President Joe Biden officially notified Congress on Sunday of U.S. strikes targeting Iran-backed groups in Iraq and Syria.
Last week, three U.S. service members were killed and dozens more were injured in a drone strike at a military base in Jordan, which was carried out by Iran-backed militants. On Friday, the U.S. began a series of strikes against Iran-backed militants and Iranian military targets in Iraq and Syria. The strikes have hit over 85 targets as of Saturday, according to the Associated Press.
On Sunday, Biden sent a letter to House Speaker Mike Johnson, a Louisiana Republican, and Senate president pro tempore Patty Murray, a Washington Democrat, to inform them of the strikes.
“United States forces have conducted discrete strikes against facilities in Syria and Iraq used by the IRGC and affiliated militia groups for headquarters and command and control, weapons storage, training, logistics support, and other purposes,” Biden wrote in the letter.
President Joe Biden departs the White House to board Marine One on the South Lawn on January 27, 2024, in Washington, DC. Biden officially notified Congress on Sunday of U.S. strikes targeting Iran-backed groups in…
Tasos Katopodis/Getty Images
He continued: “The strikes have been taken to deter the IRGC and affiliated militia groups from conducting or supporting further attacks on United States personnel and facilities and have been conducted in a manner designed to limit the risk of escalation and avoid civilian casualties.”
Biden said he ordered the strikes under his “constitutional authority as Commander in Chief and Chief Executive” and in accordance with 2001 Authorization for Use of Military Force and the Authorization for Use of Military Force Against Iraq.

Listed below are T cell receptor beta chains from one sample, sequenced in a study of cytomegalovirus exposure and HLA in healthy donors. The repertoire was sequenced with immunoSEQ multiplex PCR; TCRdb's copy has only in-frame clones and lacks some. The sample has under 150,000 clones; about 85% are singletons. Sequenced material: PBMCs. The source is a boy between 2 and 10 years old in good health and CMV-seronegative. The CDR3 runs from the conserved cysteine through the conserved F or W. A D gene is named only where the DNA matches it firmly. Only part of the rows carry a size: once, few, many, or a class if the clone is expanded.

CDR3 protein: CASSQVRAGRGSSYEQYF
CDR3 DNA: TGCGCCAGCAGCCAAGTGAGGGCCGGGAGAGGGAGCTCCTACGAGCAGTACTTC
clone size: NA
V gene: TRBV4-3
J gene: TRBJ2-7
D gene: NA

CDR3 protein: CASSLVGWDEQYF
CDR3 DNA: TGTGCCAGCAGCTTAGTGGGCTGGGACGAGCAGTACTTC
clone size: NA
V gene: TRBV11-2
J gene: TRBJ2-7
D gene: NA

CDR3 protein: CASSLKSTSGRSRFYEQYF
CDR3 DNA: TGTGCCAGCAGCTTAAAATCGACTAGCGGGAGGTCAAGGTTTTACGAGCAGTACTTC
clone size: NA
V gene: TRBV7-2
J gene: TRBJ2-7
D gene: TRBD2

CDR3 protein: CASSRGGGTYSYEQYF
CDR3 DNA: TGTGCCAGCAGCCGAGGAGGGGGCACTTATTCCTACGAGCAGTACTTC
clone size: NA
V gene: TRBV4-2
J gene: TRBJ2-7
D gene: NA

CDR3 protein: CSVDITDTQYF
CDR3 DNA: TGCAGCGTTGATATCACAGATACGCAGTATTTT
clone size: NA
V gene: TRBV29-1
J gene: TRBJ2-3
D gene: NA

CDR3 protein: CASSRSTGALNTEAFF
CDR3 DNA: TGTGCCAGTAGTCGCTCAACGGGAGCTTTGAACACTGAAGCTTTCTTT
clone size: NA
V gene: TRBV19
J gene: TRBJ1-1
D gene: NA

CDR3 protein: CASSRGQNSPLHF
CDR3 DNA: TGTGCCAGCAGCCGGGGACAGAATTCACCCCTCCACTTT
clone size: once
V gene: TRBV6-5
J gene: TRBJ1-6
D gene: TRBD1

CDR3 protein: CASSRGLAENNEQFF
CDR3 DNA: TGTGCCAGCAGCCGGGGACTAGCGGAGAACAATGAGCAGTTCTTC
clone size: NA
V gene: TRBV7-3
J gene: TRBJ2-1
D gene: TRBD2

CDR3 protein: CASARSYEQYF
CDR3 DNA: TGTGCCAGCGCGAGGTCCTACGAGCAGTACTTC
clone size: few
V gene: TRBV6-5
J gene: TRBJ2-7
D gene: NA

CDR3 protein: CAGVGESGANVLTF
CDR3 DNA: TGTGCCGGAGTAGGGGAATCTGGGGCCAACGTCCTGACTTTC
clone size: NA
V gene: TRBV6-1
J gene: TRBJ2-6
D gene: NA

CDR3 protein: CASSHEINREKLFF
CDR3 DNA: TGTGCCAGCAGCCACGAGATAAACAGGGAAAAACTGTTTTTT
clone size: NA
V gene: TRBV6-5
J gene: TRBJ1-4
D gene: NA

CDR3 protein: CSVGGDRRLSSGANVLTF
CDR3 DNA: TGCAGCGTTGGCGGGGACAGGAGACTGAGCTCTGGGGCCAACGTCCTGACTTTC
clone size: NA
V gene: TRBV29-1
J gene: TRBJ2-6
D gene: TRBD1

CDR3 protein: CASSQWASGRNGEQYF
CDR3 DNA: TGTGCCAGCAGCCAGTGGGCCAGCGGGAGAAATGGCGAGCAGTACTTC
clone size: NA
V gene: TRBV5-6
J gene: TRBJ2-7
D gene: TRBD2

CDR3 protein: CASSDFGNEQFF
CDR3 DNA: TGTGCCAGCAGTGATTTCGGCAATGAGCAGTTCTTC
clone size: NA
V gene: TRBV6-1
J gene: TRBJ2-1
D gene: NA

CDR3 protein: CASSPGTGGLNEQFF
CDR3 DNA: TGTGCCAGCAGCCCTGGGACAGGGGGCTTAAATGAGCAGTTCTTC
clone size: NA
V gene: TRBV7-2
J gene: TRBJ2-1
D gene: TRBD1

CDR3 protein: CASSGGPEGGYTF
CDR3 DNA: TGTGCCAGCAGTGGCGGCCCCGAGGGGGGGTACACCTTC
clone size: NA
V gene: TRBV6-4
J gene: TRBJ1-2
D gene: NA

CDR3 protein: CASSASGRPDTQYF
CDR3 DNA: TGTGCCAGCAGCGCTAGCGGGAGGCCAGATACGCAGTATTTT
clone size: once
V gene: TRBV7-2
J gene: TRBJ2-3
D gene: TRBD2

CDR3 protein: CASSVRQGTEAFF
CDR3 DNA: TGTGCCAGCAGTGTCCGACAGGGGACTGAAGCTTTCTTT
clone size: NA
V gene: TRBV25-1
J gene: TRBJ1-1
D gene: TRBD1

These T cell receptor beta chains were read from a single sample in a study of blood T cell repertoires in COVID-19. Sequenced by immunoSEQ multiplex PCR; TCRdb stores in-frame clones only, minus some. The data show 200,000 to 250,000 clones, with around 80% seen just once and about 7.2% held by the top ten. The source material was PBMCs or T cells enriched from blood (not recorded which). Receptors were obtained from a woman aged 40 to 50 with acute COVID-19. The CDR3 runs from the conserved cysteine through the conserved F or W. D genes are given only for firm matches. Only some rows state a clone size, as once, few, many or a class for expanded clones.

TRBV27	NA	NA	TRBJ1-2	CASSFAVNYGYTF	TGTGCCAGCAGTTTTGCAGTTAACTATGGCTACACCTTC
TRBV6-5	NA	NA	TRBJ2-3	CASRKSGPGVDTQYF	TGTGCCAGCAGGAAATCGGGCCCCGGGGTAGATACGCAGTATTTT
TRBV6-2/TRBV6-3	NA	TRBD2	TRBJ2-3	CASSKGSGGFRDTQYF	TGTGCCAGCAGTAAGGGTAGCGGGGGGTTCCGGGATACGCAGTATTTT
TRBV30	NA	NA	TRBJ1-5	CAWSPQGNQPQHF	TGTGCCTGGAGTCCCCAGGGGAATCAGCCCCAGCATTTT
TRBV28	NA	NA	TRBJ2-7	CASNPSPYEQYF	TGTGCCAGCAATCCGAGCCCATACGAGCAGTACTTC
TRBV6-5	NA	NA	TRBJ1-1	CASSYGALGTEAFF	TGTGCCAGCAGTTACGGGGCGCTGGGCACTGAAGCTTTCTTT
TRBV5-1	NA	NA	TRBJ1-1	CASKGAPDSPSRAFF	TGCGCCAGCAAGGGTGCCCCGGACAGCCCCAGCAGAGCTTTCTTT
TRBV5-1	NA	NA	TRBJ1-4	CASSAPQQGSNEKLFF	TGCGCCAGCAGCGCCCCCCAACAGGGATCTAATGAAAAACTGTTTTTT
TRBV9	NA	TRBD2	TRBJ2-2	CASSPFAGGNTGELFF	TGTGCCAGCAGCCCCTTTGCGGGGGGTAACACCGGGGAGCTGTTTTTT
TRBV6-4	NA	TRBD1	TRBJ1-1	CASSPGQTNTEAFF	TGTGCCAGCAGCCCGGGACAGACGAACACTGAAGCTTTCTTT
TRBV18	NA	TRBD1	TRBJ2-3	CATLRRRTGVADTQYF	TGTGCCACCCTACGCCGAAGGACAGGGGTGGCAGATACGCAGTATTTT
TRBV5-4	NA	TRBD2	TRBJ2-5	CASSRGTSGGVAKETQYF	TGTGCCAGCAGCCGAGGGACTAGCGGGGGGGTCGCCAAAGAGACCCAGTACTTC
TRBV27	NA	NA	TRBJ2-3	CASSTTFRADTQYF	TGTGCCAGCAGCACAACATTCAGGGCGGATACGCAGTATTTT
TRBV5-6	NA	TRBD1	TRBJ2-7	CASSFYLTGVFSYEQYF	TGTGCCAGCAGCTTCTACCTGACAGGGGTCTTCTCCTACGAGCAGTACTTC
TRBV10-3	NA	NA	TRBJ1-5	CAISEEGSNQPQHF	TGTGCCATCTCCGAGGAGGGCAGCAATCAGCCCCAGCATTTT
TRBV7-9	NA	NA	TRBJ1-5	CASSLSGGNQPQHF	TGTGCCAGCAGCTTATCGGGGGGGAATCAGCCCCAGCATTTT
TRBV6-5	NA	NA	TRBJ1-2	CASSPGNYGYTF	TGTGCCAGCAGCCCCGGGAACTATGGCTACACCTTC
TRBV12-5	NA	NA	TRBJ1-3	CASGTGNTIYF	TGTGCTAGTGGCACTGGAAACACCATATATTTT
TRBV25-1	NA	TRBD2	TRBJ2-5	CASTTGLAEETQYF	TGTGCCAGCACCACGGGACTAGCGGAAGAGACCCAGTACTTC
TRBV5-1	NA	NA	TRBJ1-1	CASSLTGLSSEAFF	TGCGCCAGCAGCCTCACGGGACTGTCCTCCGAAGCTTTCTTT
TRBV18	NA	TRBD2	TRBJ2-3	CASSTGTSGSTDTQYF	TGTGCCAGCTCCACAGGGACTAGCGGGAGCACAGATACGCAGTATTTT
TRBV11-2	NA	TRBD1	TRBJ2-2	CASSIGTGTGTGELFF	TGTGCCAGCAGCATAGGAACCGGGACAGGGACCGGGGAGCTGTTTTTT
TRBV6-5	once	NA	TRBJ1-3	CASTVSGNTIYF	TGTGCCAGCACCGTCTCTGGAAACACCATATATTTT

“I am providing this report as part of my efforts to keep the Congress fully informed, consistent with the War Powers Resolution,” the president added. “I appreciate the support of the Congress in this action.”
Newsweek reached out to the White House, Johnson’s office, and Murray’s office via email for comment.
Last month, a group of bipartisan Congress members raised concerns about Biden not notifying them before ordering a series of strikes against the Iran-backed Houthis in Yemen. The strikes came after the Houthis attacked shipping vessels in the Red Sea that they believed had ties with Israel. The Houthis did so in solidarity with Gaza after Israel launched its war with Hamas following the Palestinian militant group’s surprise attack on Israel in early October.
In a letter to Biden, 27 House representatives warned that “No President, regardless of political party, has the constitutional authority to bypass Congress on matters of war.”
Barbara Slavin, a distinguished fellow at the Stimson Center in Washington, D.C., an international security think tank, shared with Newsweek how she thinks the retaliatory strikes the U.S. is conducting in the Middle East will play out.
Slavin wrote via text message on Saturday that the success of the strikes on the Houthis “all depends on whether they are coupled with a durable cease-fire in Gaza, which is the only thing that can deprive the Houthis of their rationale for continuing attacks.
“As for the strikes in Syria and Iraq, they appear to be meant to degrade the ability of militias there to continue to hit Americans. I believe they will have some effect but eventually, I think the U.S. presence in both Iraq and Syria will have to be diminished unless there is a significant improvement in U.S.-Iran relations. That is very hard to foresee right now.”
Update 2/4/24, 3:18 p.m. ET: This article has been updated with additional information.
Update 2/4/24, 3:30 p.m. ET: This article has been updated with additional information.
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Newsweek is committed to challenging conventional wisdom and finding connections in the search for common ground.